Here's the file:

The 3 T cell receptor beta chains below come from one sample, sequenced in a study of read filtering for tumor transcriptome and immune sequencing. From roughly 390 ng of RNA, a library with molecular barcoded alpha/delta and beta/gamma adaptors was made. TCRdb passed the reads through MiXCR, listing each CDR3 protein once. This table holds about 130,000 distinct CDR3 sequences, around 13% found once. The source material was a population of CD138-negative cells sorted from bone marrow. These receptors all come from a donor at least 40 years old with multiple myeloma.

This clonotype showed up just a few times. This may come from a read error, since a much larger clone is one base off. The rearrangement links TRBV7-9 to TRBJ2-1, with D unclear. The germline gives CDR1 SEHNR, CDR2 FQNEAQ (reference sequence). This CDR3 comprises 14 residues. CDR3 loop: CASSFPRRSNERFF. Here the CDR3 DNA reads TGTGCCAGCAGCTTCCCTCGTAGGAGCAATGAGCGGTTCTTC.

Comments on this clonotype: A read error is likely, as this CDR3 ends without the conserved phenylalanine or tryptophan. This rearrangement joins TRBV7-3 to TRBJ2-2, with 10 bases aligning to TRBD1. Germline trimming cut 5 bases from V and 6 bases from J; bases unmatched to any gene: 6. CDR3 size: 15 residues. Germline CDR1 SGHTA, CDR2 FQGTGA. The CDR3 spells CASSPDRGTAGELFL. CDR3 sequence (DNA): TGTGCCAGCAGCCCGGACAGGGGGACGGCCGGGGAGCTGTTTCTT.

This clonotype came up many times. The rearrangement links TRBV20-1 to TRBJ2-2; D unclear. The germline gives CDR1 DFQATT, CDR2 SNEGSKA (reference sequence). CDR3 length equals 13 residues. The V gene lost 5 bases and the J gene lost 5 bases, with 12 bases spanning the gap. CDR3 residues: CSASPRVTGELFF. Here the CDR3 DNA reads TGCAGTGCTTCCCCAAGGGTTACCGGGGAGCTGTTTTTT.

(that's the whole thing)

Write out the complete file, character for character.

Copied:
The 3 T cell receptor beta chains below come from one sample, sequenced in a study of read filtering for tumor transcriptome and immune sequencing. From roughly 390 ng of RNA, a library with molecular barcoded alpha/delta and beta/gamma adaptors was made. TCRdb passed the reads through MiXCR, listing each CDR3 protein once. This table holds about 130,000 distinct CDR3 sequences, around 13% found once. The source material was a population of CD138-negative cells sorted from bone marrow. These receptors all come from a donor at least 40 years old with multiple myeloma.

This clonotype showed up just a few times. This may come from a read error, since a much larger clone is one base off. The rearrangement links TRBV7-9 to TRBJ2-1, with D unclear. The germline gives CDR1 SEHNR, CDR2 FQNEAQ (reference sequence). This CDR3 comprises 14 residues. CDR3 loop: CASSFPRRSNERFF. Here the CDR3 DNA reads TGTGCCAGCAGCTTCCCTCGTAGGAGCAATGAGCGGTTCTTC.

Comments on this clonotype: A read error is likely, as this CDR3 ends without the conserved phenylalanine or tryptophan. This rearrangement joins TRBV7-3 to TRBJ2-2, with 10 bases aligning to TRBD1. Germline trimming cut 5 bases from V and 6 bases from J; bases unmatched to any gene: 6. CDR3 size: 15 residues. Germline CDR1 SGHTA, CDR2 FQGTGA. The CDR3 spells CASSPDRGTAGELFL. CDR3 sequence (DNA): TGTGCCAGCAGCCCGGACAGGGGGACGGCCGGGGAGCTGTTTCTT.

This clonotype came up many times. The rearrangement links TRBV20-1 to TRBJ2-2; D unclear. The germline gives CDR1 DFQATT, CDR2 SNEGSKA (reference sequence). CDR3 length equals 13 residues. The V gene lost 5 bases and the J gene lost 5 bases, with 12 bases spanning the gap. CDR3 residues: CSASPRVTGELFF. Here the CDR3 DNA reads TGCAGTGCTTCCCCAAGGGTTACCGGGGAGCTGTTTTTT.